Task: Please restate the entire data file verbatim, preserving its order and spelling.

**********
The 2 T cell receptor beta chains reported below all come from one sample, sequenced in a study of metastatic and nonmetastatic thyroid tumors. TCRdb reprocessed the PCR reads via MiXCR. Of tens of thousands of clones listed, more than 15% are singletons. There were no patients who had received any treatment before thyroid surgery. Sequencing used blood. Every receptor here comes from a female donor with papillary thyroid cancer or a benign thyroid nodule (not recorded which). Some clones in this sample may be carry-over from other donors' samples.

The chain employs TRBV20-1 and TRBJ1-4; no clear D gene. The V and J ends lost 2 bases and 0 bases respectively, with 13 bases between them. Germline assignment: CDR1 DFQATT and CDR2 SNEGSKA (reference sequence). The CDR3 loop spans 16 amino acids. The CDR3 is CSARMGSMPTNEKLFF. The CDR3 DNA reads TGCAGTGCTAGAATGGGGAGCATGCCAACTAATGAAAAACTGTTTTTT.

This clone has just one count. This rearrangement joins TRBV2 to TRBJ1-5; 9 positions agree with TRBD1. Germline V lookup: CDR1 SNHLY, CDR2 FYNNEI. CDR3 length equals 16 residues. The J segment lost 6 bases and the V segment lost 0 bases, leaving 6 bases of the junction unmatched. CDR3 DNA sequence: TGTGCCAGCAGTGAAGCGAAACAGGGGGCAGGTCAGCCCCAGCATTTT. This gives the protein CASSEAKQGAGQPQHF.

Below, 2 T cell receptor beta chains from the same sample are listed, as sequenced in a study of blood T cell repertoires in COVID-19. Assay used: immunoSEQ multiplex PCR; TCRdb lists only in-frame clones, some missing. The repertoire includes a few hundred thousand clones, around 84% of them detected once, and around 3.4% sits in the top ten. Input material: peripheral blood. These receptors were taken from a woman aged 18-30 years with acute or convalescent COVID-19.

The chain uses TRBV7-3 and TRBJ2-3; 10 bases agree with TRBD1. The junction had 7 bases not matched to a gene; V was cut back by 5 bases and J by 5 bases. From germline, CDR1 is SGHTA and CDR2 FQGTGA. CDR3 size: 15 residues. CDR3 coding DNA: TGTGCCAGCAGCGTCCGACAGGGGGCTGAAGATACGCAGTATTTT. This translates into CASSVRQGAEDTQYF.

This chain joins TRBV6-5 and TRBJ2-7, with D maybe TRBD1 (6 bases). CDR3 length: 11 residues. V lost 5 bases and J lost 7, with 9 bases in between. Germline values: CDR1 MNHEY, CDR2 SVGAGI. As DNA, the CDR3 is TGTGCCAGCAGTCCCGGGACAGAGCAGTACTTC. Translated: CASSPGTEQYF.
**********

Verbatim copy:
The 2 T cell receptor beta chains reported below all come from one sample, sequenced in a study of metastatic and nonmetastatic thyroid tumors. TCRdb reprocessed the PCR reads via MiXCR. Of tens of thousands of clones listed, more than 15% are singletons. There were no patients who had received any treatment before thyroid surgery. Sequencing used blood. Every receptor here comes from a female donor with papillary thyroid cancer or a benign thyroid nodule (not recorded which). Some clones in this sample may be carry-over from other donors' samples.

The chain employs TRBV20-1 and TRBJ1-4; no clear D gene. The V and J ends lost 2 bases and 0 bases respectively, with 13 bases between them. Germline assignment: CDR1 DFQATT and CDR2 SNEGSKA (reference sequence). The CDR3 loop spans 16 amino acids. The CDR3 is CSARMGSMPTNEKLFF. The CDR3 DNA reads TGCAGTGCTAGAATGGGGAGCATGCCAACTAATGAAAAACTGTTTTTT.

This clone has just one count. This rearrangement joins TRBV2 to TRBJ1-5; 9 positions agree with TRBD1. Germline V lookup: CDR1 SNHLY, CDR2 FYNNEI. CDR3 length equals 16 residues. The J segment lost 6 bases and the V segment lost 0 bases, leaving 6 bases of the junction unmatched. CDR3 DNA sequence: TGTGCCAGCAGTGAAGCGAAACAGGGGGCAGGTCAGCCCCAGCATTTT. This gives the protein CASSEAKQGAGQPQHF.

Below, 2 T cell receptor beta chains from the same sample are listed, as sequenced in a study of blood T cell repertoires in COVID-19. Assay used: immunoSEQ multiplex PCR; TCRdb lists only in-frame clones, some missing. The repertoire includes a few hundred thousand clones, around 84% of them detected once, and around 3.4% sits in the top ten. Input material: peripheral blood. These receptors were taken from a woman aged 18-30 years with acute or convalescent COVID-19.

The chain uses TRBV7-3 and TRBJ2-3; 10 bases agree with TRBD1. The junction had 7 bases not matched to a gene; V was cut back by 5 bases and J by 5 bases. From germline, CDR1 is SGHTA and CDR2 FQGTGA. CDR3 size: 15 residues. CDR3 coding DNA: TGTGCCAGCAGCGTCCGACAGGGGGCTGAAGATACGCAGTATTTT. This translates into CASSVRQGAEDTQYF.

This chain joins TRBV6-5 and TRBJ2-7, with D maybe TRBD1 (6 bases). CDR3 length: 11 residues. V lost 5 bases and J lost 7, with 9 bases in between. Germline values: CDR1 MNHEY, CDR2 SVGAGI. As DNA, the CDR3 is TGTGCCAGCAGTCCCGGGACAGAGCAGTACTTC. Translated: CASSPGTEQYF.